Zhang’s miscellaneous works include a wide range of formats such as prefaces, afterwords, letters, encomia, essays, travel writing, biographies, and epitaphs—including his own, which he prematurely composed at the age of 68. Most of those that survive are preserved in Langhuan shiwenji (Collected poetry and prose from the Langhuan garden), first printed in 1877. They not only reveal his aesthetic opinions, family background, and self-views, but also indicate his extensive social relations with many of the outstanding scholars of the time. Two collections of reminiscences, Xihu xunmeng (1671; In search of my dreams of West Lake) and Taoan mengyi (c. 1685; Dream-like memories from the studio of contentment), remain the basis of Zhang’s later literary fame. Xihu xunmeng contains 72 pieces organized as a more formal record of famous places around West Lake in Hangzhou, a glittering cultural center he first visited as a child of six and had not seen in 28 years. Among the sites recalled were many destroyed in the Manchu conquest, including his own estate. First printed in the Kangxi era (1662–1722), it is the only one of his works included by the orthodox bibliographers of the Manchu Qing dynasty in the official Siku quanshu (1773–82; The complete collection of the four libraries). Taoan mengyi, first printed during the Qianlong era (1736–95), is an entertaining miscellany of 123 prose miniatures reminiscing about people, places, objects, customs, and the pleasures of the first half of Zhang’s life before the fall of the Ming. Each piece averages only about several hundred ideographs and manages to encapsulate a curious facet of a vanished world as witnessed by an independent and, occasionally, irreverent eye.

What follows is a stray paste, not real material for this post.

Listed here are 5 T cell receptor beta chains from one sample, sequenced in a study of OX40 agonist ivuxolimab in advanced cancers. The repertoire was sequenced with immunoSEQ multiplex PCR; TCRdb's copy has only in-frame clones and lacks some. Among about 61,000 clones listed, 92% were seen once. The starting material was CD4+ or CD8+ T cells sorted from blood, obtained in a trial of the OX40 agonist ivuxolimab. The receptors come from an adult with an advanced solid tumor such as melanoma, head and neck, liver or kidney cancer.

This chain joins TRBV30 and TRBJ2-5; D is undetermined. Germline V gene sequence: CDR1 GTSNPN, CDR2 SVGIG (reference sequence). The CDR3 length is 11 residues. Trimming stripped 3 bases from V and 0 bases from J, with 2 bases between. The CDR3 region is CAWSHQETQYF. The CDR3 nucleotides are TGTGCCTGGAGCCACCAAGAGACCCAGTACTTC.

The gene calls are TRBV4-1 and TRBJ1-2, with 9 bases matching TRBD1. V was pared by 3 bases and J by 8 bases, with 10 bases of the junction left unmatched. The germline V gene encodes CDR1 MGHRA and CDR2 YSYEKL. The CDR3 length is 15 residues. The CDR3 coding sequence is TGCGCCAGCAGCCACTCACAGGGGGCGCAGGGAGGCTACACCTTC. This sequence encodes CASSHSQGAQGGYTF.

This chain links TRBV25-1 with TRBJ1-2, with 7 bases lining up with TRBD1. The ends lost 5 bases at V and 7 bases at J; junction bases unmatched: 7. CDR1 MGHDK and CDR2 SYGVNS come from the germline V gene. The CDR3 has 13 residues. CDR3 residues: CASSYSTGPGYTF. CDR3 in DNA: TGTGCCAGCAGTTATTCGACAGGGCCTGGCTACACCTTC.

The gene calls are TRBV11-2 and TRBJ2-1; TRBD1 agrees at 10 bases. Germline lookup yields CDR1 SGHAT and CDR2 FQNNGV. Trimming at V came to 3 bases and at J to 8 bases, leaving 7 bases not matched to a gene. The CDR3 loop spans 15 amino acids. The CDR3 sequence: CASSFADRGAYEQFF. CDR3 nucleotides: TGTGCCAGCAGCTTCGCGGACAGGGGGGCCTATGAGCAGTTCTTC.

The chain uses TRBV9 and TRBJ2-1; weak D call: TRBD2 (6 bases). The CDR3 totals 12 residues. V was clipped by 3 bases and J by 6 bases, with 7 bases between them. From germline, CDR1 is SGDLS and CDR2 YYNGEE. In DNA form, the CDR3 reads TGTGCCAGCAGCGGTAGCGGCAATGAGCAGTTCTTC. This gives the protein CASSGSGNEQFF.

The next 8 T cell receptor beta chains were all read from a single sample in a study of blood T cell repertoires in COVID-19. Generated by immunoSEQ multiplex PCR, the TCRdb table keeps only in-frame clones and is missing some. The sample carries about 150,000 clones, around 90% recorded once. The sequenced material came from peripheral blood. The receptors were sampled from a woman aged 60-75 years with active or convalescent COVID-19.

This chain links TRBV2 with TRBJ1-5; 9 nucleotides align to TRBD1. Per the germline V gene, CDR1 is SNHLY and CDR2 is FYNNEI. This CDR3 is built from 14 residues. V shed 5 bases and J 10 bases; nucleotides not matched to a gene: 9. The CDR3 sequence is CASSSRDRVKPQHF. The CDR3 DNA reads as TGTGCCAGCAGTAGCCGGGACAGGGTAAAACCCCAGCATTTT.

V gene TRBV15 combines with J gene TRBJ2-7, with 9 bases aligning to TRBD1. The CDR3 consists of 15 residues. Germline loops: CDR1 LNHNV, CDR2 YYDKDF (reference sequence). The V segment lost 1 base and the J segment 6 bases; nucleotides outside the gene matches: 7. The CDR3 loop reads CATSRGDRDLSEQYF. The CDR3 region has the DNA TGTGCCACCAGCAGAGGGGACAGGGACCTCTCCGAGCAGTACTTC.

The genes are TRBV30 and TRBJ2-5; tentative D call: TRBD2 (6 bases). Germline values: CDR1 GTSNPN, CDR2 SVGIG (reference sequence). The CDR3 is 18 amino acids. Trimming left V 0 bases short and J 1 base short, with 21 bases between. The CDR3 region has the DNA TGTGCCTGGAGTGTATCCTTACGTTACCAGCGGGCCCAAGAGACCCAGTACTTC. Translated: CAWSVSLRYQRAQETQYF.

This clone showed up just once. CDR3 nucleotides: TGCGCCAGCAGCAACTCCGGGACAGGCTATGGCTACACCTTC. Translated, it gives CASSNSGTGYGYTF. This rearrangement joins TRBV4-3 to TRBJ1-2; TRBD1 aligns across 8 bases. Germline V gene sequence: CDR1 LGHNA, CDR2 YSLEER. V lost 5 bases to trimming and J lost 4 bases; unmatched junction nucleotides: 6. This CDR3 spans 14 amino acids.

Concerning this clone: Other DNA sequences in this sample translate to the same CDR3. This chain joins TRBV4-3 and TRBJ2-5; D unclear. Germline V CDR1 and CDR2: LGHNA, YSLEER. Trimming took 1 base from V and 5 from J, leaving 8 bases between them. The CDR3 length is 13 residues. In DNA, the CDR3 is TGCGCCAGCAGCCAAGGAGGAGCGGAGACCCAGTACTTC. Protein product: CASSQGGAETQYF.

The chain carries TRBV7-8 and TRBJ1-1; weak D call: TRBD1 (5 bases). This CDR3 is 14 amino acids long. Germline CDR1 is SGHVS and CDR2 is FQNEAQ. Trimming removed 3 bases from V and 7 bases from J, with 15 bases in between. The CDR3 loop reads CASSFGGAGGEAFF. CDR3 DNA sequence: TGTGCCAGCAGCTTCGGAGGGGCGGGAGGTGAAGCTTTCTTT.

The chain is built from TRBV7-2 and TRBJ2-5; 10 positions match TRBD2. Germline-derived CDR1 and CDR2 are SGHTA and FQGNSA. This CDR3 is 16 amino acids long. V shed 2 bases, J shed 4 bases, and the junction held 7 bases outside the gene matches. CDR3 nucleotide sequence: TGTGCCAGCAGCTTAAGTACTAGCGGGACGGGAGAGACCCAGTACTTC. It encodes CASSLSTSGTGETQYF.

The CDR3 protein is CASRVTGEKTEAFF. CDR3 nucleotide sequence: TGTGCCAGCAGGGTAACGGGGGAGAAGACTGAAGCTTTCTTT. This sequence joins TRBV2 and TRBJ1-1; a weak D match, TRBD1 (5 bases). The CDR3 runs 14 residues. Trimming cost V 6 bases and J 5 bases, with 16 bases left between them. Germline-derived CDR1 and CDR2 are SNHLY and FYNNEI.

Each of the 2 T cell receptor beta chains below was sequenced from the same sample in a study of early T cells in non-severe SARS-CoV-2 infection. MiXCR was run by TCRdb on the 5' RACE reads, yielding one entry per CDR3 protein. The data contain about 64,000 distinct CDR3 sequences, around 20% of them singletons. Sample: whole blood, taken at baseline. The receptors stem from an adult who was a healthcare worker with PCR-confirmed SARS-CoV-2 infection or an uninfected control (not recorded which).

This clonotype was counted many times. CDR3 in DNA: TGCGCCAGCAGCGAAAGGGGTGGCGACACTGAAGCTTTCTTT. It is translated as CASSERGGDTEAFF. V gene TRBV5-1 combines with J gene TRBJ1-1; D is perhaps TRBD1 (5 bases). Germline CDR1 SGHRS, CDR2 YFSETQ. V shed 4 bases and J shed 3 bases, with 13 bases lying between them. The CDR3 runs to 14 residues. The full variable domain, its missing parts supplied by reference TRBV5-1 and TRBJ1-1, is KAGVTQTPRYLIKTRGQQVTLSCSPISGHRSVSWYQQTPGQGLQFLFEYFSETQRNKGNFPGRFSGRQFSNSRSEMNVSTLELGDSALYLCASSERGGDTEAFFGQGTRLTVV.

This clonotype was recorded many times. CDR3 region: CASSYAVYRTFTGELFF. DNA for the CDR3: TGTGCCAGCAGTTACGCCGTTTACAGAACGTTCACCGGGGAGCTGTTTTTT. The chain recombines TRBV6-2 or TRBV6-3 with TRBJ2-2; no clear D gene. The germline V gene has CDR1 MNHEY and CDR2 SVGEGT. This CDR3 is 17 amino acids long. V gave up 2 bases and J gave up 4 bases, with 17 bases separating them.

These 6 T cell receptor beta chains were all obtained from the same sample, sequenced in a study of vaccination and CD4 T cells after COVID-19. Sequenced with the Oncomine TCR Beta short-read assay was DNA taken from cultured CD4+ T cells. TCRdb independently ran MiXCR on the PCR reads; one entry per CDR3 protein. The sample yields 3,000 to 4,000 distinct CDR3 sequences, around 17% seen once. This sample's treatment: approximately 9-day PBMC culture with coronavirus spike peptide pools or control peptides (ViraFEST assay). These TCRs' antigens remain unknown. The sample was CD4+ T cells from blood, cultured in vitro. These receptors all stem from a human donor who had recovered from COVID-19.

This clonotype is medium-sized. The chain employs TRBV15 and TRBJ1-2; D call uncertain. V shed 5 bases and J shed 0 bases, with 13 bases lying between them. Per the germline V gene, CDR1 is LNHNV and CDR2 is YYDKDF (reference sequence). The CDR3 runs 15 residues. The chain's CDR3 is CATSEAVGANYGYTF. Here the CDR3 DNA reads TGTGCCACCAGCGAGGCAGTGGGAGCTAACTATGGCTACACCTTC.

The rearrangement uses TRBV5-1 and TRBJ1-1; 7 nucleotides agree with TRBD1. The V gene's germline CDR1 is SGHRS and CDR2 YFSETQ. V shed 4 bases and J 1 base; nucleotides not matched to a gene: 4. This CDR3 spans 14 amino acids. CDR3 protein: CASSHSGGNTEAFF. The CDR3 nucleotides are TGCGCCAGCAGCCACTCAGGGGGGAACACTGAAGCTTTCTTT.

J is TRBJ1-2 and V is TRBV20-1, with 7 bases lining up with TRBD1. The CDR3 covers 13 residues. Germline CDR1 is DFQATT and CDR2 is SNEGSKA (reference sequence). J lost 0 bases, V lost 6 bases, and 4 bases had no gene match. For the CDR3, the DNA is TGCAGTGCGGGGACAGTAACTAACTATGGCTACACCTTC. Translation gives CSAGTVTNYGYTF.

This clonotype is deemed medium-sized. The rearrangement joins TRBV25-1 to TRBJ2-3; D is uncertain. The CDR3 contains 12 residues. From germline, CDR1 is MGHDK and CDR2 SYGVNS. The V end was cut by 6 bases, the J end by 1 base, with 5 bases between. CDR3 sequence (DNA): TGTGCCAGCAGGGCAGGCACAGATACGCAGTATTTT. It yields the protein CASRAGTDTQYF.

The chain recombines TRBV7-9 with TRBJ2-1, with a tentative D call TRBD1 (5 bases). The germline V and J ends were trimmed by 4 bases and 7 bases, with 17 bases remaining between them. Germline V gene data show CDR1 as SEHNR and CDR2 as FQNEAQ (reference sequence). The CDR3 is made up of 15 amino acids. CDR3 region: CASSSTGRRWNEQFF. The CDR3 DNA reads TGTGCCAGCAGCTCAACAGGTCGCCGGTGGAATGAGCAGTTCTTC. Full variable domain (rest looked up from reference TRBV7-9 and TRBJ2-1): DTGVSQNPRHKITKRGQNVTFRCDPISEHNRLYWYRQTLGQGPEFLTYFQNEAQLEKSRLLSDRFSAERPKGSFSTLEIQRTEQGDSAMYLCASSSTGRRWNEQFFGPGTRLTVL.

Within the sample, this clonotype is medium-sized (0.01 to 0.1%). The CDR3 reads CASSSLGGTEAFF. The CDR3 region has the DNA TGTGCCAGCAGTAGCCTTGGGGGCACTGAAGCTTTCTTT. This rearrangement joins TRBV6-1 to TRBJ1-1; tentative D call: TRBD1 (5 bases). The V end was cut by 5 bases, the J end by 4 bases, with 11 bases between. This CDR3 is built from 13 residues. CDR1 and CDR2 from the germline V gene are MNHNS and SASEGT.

Zhang Dai’s espousal of individualism was founded on a view of literature as a vehicle for expressing the unique character of the writer. In his reminiscences, this was principally articulated through his choice of subject matter, aesthetic judgments, and linguistic style. Among his best-known pieces are portraits of artisans and performers, a group of low social status outside the canon of traditional biography, whose members he exalted as icons of authenticity and genius. The illiterate storyteller Liu Jingting, for example, who briefly gained influence at the court of the ill-fated Nanjing Restoration of the Ming in 1645, is recalled as a masterful teller of tales whose consummate artistry was in stark contrast to his ugly appearance. In his travel pieces, Zhang often focused on tangential aspects of a place outside the conventional decorum of representation such as the prostitutes of Yangzhou, the matchmakers at West Lake, or the extravagant inns at the pilgrimage site of Mount Tai. A connoisseur of a wide range of arts and pleasures, he admired the obsessive pursuit of artistic ideals, advocating the cultivation of taste as the path to self-realization while frequently deriding the vulgarity of conventional standards of beauty. In another well-known piece about viewing the summer moon at West Lake, Zhang created a typology of society based on the manners and self-consciousness of different groups of holiday tourists, particularly lampooning those who never look at the moon but only at others enviously looking at them. After visiting the garden of the merchant Yu Wu and praising its ingenuity, Zhang dismissed the excessive piling up of expensive rocks at a more famous garden and remarked that it would have been better to design the latter around two odd-shaped rocks which had been discarded.